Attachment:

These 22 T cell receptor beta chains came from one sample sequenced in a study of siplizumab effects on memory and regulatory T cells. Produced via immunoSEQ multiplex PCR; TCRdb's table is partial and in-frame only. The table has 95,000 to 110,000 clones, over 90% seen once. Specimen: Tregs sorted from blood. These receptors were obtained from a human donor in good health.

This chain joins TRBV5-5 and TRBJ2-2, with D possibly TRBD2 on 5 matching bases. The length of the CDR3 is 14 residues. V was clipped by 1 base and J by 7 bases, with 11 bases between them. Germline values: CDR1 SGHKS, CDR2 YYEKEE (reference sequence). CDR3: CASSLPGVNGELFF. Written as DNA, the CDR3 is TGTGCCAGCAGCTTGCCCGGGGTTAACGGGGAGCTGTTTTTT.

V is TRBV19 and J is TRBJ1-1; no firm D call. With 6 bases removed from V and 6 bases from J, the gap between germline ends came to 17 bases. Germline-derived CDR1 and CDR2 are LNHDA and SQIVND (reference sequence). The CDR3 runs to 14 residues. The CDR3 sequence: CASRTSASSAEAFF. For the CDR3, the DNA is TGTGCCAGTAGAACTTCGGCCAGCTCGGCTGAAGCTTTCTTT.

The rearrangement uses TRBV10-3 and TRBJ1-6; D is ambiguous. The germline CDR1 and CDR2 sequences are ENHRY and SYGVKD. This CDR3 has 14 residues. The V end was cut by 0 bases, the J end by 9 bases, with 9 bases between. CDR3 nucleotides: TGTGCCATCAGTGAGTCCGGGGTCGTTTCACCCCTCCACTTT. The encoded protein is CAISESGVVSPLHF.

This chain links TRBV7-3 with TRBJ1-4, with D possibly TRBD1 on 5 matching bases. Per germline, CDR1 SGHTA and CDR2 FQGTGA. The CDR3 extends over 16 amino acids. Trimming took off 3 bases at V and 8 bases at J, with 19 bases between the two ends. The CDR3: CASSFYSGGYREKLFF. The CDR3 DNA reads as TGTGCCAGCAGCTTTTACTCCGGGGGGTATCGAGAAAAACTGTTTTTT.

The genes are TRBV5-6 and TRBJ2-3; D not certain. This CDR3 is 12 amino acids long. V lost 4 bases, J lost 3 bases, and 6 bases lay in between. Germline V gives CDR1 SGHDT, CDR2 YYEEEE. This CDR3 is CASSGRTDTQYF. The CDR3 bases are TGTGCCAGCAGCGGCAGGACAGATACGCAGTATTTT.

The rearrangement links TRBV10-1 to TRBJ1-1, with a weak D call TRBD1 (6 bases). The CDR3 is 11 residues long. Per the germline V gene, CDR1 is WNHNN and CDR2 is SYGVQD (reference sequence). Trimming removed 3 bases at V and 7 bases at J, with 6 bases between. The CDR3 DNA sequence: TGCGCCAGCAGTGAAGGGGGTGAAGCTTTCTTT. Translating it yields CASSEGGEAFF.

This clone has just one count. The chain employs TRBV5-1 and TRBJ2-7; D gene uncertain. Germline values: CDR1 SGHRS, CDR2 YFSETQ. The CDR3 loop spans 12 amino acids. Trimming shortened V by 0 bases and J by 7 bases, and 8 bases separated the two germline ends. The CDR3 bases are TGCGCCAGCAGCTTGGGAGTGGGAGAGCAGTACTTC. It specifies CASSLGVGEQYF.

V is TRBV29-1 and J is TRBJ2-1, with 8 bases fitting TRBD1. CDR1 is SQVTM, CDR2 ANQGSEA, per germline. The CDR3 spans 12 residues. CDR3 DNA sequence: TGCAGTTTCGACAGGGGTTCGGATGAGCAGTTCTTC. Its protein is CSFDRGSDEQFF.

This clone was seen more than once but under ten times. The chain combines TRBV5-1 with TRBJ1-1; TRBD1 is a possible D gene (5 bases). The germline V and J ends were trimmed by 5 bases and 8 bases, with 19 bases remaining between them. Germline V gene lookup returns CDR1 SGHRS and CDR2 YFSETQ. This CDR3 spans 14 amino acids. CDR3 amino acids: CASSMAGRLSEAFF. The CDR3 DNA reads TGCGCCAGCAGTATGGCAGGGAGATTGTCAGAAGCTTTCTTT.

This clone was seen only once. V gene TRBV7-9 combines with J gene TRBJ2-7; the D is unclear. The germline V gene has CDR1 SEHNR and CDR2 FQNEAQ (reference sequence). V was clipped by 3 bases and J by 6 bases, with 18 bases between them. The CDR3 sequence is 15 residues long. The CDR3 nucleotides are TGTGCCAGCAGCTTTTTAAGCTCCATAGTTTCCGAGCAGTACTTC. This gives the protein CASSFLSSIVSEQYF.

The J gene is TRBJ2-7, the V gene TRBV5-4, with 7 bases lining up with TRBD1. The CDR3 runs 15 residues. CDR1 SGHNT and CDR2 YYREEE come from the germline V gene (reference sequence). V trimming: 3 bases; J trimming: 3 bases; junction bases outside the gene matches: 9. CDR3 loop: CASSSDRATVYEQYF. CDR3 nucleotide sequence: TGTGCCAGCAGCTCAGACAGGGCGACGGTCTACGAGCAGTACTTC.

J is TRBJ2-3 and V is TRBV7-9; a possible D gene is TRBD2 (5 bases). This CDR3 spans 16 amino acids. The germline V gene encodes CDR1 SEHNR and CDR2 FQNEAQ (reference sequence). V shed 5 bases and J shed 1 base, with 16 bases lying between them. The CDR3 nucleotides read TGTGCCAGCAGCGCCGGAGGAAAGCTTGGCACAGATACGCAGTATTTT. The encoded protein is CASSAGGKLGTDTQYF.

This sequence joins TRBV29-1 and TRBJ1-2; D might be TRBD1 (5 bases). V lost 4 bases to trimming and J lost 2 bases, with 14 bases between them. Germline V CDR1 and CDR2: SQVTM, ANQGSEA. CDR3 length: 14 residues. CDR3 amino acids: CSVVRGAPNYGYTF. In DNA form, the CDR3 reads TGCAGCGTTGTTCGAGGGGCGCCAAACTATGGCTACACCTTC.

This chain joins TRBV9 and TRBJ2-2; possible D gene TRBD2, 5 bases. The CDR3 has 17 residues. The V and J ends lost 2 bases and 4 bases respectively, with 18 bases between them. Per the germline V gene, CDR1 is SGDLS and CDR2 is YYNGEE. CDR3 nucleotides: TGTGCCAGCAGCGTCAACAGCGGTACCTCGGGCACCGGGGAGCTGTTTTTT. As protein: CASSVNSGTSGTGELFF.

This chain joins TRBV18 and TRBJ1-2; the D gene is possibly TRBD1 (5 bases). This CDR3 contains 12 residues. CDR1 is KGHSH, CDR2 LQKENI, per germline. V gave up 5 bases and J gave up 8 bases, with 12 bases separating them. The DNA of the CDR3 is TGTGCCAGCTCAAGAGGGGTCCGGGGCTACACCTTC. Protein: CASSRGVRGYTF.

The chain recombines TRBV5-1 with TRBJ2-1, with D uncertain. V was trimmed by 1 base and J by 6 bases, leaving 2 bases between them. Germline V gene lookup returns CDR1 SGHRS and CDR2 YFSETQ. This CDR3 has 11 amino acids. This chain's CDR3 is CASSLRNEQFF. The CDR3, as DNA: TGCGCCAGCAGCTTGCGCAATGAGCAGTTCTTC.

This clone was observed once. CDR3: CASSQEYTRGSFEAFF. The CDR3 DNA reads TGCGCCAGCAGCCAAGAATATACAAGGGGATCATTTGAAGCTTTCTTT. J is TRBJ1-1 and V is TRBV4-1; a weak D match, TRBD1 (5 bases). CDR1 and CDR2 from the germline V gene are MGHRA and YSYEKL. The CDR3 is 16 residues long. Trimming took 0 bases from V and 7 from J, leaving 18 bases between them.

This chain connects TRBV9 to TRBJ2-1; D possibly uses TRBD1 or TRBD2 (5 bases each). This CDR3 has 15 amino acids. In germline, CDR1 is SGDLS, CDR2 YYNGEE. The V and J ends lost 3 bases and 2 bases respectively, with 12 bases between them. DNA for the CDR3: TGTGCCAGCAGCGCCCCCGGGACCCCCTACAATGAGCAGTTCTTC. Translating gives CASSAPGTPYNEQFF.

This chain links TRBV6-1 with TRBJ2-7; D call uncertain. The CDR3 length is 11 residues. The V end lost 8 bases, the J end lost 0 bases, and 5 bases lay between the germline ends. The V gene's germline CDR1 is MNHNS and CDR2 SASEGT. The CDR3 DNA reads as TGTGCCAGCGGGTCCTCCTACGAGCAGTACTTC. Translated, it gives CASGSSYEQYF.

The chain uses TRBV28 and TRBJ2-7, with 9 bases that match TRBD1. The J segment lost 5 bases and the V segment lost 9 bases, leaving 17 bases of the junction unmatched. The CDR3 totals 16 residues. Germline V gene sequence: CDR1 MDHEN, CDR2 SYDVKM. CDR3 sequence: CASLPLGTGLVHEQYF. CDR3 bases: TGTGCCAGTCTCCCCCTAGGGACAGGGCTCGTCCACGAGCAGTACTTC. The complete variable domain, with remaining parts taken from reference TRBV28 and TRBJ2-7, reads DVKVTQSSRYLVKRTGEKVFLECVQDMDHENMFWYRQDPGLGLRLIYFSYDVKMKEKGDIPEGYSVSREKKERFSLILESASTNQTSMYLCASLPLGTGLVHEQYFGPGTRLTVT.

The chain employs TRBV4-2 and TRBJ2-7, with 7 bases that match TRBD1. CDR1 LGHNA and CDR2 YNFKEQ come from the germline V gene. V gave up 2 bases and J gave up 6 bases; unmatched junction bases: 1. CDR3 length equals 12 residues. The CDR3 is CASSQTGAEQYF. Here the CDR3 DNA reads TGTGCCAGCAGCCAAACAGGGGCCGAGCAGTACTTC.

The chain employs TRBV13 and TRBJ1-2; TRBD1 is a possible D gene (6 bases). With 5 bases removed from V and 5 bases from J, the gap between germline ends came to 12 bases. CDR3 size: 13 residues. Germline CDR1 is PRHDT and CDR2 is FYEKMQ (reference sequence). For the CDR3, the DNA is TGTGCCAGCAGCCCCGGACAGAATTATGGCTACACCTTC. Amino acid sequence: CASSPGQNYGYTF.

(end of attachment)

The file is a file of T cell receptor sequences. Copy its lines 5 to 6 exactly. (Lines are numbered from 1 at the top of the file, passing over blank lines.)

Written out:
This chain links TRBV7-3 with TRBJ1-4, with D possibly TRBD1 on 5 matching bases. Per germline, CDR1 SGHTA and CDR2 FQGTGA. The CDR3 extends over 16 amino acids. Trimming took off 3 bases at V and 8 bases at J, with 19 bases between the two ends. The CDR3: CASSFYSGGYREKLFF. The CDR3 DNA reads as TGTGCCAGCAGCTTTTACTCCGGGGGGTATCGAGAAAAACTGTTTTTT.

The genes are TRBV5-6 and TRBJ2-3; D not certain. This CDR3 is 12 amino acids long. V lost 4 bases, J lost 3 bases, and 6 bases lay in between. Germline V gives CDR1 SGHDT, CDR2 YYEEEE. This CDR3 is CASSGRTDTQYF. The CDR3 bases are TGTGCCAGCAGCGGCAGGACAGATACGCAGTATTTT.